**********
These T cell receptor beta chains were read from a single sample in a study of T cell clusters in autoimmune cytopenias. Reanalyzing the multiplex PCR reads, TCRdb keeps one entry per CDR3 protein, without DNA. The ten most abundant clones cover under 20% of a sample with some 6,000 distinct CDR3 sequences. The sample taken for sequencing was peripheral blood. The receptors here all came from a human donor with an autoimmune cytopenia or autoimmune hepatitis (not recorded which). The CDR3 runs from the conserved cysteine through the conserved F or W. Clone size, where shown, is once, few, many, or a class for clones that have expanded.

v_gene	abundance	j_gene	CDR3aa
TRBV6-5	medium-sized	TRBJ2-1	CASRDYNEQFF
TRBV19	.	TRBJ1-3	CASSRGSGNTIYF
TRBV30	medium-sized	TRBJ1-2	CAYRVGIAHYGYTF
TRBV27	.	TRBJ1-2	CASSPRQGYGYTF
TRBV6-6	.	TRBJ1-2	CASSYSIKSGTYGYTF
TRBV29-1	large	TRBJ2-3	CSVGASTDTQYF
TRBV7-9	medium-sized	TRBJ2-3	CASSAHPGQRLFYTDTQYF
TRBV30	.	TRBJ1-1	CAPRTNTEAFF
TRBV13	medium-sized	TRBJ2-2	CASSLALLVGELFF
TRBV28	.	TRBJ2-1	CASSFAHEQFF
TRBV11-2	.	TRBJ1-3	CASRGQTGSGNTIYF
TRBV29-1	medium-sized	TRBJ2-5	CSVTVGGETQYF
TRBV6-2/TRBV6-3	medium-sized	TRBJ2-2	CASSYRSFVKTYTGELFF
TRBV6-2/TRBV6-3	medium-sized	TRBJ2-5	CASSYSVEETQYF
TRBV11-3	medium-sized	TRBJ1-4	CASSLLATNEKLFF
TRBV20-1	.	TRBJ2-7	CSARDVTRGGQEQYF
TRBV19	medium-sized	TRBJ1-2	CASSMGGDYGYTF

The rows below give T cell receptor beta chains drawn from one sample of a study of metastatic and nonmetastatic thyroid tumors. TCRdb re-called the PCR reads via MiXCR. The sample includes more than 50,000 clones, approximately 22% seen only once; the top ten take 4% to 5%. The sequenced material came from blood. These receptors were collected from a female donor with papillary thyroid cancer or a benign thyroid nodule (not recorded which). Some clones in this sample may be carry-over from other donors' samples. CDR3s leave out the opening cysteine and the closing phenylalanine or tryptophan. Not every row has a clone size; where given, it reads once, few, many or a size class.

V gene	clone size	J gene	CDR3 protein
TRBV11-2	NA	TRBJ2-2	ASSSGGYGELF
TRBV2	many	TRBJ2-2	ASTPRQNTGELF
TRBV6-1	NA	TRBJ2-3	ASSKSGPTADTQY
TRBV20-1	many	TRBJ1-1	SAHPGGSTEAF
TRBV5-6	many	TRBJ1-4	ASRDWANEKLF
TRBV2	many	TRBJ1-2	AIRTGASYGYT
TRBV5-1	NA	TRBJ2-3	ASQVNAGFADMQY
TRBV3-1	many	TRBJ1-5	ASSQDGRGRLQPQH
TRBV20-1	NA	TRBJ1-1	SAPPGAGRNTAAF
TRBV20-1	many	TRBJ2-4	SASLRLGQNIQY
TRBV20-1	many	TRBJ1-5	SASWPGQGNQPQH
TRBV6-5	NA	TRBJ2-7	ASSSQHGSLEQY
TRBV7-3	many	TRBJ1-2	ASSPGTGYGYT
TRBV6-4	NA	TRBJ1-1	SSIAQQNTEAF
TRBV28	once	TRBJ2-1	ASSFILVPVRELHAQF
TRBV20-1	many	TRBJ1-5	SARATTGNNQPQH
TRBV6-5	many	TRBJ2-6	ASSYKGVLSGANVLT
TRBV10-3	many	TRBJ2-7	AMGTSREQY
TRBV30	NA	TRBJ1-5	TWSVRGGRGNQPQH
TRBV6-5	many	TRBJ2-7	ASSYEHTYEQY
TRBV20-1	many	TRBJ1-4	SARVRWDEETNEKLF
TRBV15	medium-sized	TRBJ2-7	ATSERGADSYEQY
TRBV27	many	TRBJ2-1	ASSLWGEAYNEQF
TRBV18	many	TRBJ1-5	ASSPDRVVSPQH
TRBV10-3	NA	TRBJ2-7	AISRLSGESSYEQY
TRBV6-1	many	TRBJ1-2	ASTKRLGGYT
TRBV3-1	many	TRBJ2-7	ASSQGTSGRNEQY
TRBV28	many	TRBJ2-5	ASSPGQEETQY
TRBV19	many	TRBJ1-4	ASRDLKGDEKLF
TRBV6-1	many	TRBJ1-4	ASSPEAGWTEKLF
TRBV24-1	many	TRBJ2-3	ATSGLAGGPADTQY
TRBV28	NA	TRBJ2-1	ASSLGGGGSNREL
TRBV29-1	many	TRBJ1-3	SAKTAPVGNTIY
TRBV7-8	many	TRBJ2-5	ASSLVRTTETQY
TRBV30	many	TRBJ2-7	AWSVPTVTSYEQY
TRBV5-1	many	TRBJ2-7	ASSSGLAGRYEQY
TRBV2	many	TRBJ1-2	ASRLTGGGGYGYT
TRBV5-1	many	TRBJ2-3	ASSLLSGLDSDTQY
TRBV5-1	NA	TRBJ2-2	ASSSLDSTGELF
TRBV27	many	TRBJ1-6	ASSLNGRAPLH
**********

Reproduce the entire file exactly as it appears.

These T cell receptor beta chains were read from a single sample in a study of T cell clusters in autoimmune cytopenias. Reanalyzing the multiplex PCR reads, TCRdb keeps one entry per CDR3 protein, without DNA. The ten most abundant clones cover under 20% of a sample with some 6,000 distinct CDR3 sequences. The sample taken for sequencing was peripheral blood. The receptors here all came from a human donor with an autoimmune cytopenia or autoimmune hepatitis (not recorded which). The CDR3 runs from the conserved cysteine through the conserved F or W. Clone size, where shown, is once, few, many, or a class for clones that have expanded.

v_gene	abundance	j_gene	CDR3aa
TRBV6-5	medium-sized	TRBJ2-1	CASRDYNEQFF
TRBV19	.	TRBJ1-3	CASSRGSGNTIYF
TRBV30	medium-sized	TRBJ1-2	CAYRVGIAHYGYTF
TRBV27	.	TRBJ1-2	CASSPRQGYGYTF
TRBV6-6	.	TRBJ1-2	CASSYSIKSGTYGYTF
TRBV29-1	large	TRBJ2-3	CSVGASTDTQYF
TRBV7-9	medium-sized	TRBJ2-3	CASSAHPGQRLFYTDTQYF
TRBV30	.	TRBJ1-1	CAPRTNTEAFF
TRBV13	medium-sized	TRBJ2-2	CASSLALLVGELFF
TRBV28	.	TRBJ2-1	CASSFAHEQFF
TRBV11-2	.	TRBJ1-3	CASRGQTGSGNTIYF
TRBV29-1	medium-sized	TRBJ2-5	CSVTVGGETQYF
TRBV6-2/TRBV6-3	medium-sized	TRBJ2-2	CASSYRSFVKTYTGELFF
TRBV6-2/TRBV6-3	medium-sized	TRBJ2-5	CASSYSVEETQYF
TRBV11-3	medium-sized	TRBJ1-4	CASSLLATNEKLFF
TRBV20-1	.	TRBJ2-7	CSARDVTRGGQEQYF
TRBV19	medium-sized	TRBJ1-2	CASSMGGDYGYTF

The rows below give T cell receptor beta chains drawn from one sample of a study of metastatic and nonmetastatic thyroid tumors. TCRdb re-called the PCR reads via MiXCR. The sample includes more than 50,000 clones, approximately 22% seen only once; the top ten take 4% to 5%. The sequenced material came from blood. These receptors were collected from a female donor with papillary thyroid cancer or a benign thyroid nodule (not recorded which). Some clones in this sample may be carry-over from other donors' samples. CDR3s leave out the opening cysteine and the closing phenylalanine or tryptophan. Not every row has a clone size; where given, it reads once, few, many or a size class.

V gene	clone size	J gene	CDR3 protein
TRBV11-2	NA	TRBJ2-2	ASSSGGYGELF
TRBV2	many	TRBJ2-2	ASTPRQNTGELF
TRBV6-1	NA	TRBJ2-3	ASSKSGPTADTQY
TRBV20-1	many	TRBJ1-1	SAHPGGSTEAF
TRBV5-6	many	TRBJ1-4	ASRDWANEKLF
TRBV2	many	TRBJ1-2	AIRTGASYGYT
TRBV5-1	NA	TRBJ2-3	ASQVNAGFADMQY
TRBV3-1	many	TRBJ1-5	ASSQDGRGRLQPQH
TRBV20-1	NA	TRBJ1-1	SAPPGAGRNTAAF
TRBV20-1	many	TRBJ2-4	SASLRLGQNIQY
TRBV20-1	many	TRBJ1-5	SASWPGQGNQPQH
TRBV6-5	NA	TRBJ2-7	ASSSQHGSLEQY
TRBV7-3	many	TRBJ1-2	ASSPGTGYGYT
TRBV6-4	NA	TRBJ1-1	SSIAQQNTEAF
TRBV28	once	TRBJ2-1	ASSFILVPVRELHAQF
TRBV20-1	many	TRBJ1-5	SARATTGNNQPQH
TRBV6-5	many	TRBJ2-6	ASSYKGVLSGANVLT
TRBV10-3	many	TRBJ2-7	AMGTSREQY
TRBV30	NA	TRBJ1-5	TWSVRGGRGNQPQH
TRBV6-5	many	TRBJ2-7	ASSYEHTYEQY
TRBV20-1	many	TRBJ1-4	SARVRWDEETNEKLF
TRBV15	medium-sized	TRBJ2-7	ATSERGADSYEQY
TRBV27	many	TRBJ2-1	ASSLWGEAYNEQF
TRBV18	many	TRBJ1-5	ASSPDRVVSPQH
TRBV10-3	NA	TRBJ2-7	AISRLSGESSYEQY
TRBV6-1	many	TRBJ1-2	ASTKRLGGYT
TRBV3-1	many	TRBJ2-7	ASSQGTSGRNEQY
TRBV28	many	TRBJ2-5	ASSPGQEETQY
TRBV19	many	TRBJ1-4	ASRDLKGDEKLF
TRBV6-1	many	TRBJ1-4	ASSPEAGWTEKLF
TRBV24-1	many	TRBJ2-3	ATSGLAGGPADTQY
TRBV28	NA	TRBJ2-1	ASSLGGGGSNREL
TRBV29-1	many	TRBJ1-3	SAKTAPVGNTIY
TRBV7-8	many	TRBJ2-5	ASSLVRTTETQY
TRBV30	many	TRBJ2-7	AWSVPTVTSYEQY
TRBV5-1	many	TRBJ2-7	ASSSGLAGRYEQY
TRBV2	many	TRBJ1-2	ASRLTGGGGYGYT
TRBV5-1	many	TRBJ2-3	ASSLLSGLDSDTQY
TRBV5-1	NA	TRBJ2-2	ASSSLDSTGELF
TRBV27	many	TRBJ1-6	ASSLNGRAPLH